Just before Chase returned to work, Bowers announced she would be resigning in February.

Knope took the helm, first as an interim and then as permanent administrator in April last year. A few months later, Chase - still employed as police chief - filed a $300,000 federal lawsuit against the city and Bowers, claiming he was discriminated against by Bowers because of his Christian faith. That lawsuit is pending.

Once in the permanent position, Knope said he reviewed city records and discovered that a number of department leaders, including Chase, had not had job performance reviews for several years. In the year that followed, Knope tried to catch up, conducting seven reviews.

In Chase’s review, the chief passed in six of 14 categories, including technical knowledge, personal appearance, attendance, work habits, quality of work and workplace safety. He was rated “unsatisfactory” in adaptability, interpersonal skills, communications and judgment. He was rated “needs improvement” in knowledge, quantity of work, dependability and initiative.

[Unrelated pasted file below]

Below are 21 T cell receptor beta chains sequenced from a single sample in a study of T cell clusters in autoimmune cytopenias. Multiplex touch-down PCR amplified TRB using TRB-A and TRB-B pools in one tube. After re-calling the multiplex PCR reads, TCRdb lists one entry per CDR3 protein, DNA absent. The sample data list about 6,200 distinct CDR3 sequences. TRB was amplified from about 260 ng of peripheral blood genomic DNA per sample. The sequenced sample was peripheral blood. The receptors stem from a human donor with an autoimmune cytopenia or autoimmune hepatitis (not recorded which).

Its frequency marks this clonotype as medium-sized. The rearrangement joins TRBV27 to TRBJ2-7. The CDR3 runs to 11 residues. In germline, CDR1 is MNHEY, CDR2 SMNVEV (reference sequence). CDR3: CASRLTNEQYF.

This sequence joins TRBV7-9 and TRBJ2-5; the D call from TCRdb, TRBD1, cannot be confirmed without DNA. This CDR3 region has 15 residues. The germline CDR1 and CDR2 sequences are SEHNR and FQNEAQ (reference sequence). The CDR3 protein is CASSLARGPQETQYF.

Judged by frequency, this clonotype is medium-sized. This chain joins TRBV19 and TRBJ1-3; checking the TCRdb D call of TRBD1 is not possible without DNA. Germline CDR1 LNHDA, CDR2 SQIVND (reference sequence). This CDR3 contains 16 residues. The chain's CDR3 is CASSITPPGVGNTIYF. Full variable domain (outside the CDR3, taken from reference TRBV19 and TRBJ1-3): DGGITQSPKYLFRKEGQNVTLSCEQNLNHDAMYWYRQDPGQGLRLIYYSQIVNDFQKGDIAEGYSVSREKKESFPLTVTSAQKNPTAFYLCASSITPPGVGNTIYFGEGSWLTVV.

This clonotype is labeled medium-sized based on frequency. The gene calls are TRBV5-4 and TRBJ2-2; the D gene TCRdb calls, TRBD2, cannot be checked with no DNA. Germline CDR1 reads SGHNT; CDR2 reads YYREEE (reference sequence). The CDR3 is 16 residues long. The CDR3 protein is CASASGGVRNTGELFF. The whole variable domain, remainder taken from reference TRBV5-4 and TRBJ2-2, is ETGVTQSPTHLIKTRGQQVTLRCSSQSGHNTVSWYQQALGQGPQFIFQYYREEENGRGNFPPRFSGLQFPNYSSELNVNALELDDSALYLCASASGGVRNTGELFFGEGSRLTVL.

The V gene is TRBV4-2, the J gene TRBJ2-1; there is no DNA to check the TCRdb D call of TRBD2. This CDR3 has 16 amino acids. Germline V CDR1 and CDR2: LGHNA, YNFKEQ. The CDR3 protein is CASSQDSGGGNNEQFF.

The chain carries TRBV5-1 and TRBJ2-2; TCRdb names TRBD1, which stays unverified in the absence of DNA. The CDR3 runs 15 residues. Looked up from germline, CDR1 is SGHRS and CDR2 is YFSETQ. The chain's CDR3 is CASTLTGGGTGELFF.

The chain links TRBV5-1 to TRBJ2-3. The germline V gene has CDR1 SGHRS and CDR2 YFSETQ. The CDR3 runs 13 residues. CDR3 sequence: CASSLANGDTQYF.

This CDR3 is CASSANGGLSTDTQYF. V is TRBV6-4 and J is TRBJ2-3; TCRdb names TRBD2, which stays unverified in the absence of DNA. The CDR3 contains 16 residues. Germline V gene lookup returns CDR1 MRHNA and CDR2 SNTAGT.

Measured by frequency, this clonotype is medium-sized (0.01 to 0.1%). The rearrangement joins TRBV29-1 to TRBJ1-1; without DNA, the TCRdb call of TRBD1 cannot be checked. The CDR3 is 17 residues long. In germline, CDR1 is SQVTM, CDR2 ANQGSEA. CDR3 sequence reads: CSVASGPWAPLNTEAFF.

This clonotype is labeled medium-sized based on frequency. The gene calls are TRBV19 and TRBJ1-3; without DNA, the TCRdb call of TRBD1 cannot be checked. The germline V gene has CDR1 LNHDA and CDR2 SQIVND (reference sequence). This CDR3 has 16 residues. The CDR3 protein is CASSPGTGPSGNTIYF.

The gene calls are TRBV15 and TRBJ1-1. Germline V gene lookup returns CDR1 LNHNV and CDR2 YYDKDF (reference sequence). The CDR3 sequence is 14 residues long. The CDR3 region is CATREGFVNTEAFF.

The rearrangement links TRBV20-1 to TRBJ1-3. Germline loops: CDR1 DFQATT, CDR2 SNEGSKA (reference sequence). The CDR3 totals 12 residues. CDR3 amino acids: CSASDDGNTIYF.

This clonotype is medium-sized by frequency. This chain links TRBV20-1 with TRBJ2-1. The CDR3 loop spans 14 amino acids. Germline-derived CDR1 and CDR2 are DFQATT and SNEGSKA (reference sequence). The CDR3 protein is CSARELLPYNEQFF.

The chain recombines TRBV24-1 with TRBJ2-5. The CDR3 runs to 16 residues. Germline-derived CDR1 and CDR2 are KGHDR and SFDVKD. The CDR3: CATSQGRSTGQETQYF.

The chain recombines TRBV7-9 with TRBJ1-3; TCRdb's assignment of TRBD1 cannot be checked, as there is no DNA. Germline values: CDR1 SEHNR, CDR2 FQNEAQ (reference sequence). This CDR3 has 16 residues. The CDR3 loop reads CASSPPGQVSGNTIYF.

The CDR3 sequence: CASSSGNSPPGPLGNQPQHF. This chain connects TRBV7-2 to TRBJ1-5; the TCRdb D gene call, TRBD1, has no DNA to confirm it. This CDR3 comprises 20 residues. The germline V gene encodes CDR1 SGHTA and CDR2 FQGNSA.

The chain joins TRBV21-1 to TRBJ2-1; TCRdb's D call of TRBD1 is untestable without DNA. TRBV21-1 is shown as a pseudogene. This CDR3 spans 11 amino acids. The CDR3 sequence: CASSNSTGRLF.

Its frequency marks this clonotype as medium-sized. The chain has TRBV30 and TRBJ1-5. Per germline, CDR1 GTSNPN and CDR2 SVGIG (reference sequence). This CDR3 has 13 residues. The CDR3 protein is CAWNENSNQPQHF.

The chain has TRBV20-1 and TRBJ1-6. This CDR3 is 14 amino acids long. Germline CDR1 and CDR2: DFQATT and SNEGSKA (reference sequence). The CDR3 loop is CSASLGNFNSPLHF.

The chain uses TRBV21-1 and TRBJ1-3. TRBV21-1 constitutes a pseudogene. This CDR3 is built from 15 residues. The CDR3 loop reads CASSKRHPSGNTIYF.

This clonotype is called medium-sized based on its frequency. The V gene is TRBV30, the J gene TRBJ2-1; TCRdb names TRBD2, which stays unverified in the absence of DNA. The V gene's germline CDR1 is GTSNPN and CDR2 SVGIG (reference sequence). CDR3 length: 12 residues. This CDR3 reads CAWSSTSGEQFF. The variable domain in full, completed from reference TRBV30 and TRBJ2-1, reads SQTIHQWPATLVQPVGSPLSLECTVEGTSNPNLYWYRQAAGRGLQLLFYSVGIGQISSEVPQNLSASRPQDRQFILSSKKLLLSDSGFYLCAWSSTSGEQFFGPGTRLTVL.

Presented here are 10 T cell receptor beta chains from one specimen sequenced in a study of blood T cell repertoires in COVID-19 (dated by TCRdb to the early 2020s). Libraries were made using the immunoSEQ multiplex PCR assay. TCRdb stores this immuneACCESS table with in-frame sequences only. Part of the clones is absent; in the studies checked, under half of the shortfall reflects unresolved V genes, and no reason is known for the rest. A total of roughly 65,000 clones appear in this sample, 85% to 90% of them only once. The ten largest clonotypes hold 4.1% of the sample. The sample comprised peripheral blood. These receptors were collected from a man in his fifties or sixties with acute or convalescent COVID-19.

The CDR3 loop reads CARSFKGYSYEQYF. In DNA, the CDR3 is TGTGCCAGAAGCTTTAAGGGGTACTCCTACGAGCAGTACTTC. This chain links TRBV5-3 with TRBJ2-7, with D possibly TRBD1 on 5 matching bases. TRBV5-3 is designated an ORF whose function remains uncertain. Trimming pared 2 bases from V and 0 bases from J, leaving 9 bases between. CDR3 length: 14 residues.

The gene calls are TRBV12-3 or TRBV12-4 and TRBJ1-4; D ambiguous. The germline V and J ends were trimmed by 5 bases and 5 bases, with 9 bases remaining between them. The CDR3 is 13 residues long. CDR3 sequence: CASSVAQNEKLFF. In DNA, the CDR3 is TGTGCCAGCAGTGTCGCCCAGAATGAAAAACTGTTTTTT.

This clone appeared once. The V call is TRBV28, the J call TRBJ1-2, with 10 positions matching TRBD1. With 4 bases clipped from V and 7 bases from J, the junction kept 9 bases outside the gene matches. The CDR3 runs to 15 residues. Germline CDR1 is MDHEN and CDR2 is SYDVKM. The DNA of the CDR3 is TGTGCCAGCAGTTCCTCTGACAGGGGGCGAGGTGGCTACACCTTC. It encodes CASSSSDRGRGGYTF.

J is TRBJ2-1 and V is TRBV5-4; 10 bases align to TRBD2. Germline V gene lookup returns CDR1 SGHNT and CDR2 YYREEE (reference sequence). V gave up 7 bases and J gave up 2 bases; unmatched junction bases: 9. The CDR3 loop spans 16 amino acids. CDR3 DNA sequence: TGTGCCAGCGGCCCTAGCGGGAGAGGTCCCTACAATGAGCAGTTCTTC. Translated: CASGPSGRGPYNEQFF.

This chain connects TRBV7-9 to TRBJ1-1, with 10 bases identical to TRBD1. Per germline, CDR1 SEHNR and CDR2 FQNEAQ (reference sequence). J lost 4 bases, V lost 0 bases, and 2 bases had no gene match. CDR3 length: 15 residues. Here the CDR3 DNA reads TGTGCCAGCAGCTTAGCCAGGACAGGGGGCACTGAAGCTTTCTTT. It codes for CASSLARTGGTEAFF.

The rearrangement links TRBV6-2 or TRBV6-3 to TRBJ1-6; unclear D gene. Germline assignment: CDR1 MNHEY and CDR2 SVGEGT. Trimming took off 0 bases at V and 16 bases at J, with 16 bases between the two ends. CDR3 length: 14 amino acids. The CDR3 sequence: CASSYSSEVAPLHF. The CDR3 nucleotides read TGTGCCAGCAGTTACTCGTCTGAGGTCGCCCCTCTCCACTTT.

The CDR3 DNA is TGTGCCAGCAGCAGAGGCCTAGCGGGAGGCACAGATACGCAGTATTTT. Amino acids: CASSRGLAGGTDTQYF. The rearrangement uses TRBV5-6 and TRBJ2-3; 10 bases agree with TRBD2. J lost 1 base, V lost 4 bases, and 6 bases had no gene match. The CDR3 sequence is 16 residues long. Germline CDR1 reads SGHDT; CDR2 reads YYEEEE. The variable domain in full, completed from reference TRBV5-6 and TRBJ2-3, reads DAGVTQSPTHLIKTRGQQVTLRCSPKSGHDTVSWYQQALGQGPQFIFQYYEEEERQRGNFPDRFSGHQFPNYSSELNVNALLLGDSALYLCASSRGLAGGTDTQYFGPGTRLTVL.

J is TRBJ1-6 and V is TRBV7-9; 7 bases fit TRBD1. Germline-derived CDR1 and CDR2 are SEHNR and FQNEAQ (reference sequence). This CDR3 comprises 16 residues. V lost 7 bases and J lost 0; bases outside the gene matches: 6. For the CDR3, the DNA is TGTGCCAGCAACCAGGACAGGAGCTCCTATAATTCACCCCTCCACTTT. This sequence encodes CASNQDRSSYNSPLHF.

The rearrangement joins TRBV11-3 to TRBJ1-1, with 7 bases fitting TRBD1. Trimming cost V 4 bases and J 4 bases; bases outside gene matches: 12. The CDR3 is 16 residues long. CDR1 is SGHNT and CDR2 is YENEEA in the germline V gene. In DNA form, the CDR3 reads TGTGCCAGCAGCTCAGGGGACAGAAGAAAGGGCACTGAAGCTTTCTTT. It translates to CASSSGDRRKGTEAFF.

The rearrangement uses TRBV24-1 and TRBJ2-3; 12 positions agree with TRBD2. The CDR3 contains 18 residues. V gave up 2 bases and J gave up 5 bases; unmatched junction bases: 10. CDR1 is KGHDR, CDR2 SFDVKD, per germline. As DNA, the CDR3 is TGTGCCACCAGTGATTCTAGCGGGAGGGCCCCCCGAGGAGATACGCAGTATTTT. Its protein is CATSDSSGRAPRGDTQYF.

Chase responded to the review by saying, “This evaluation portrays me in a very negative and derogatory way. I am a cooperative, diligent and dedicated person and strive to be a supportive and encouraging team member.”

Chase’s response to Knope was written in an unusually long 26-page format. Chase did not deny the assertions about the compact mirror, the gun or drafting a job offer that was never sent. But he denied ever asking someone their marital status, fast tracking candidates and the incident in the school.


Information from: The Register-Guard, https://www.registerguard.com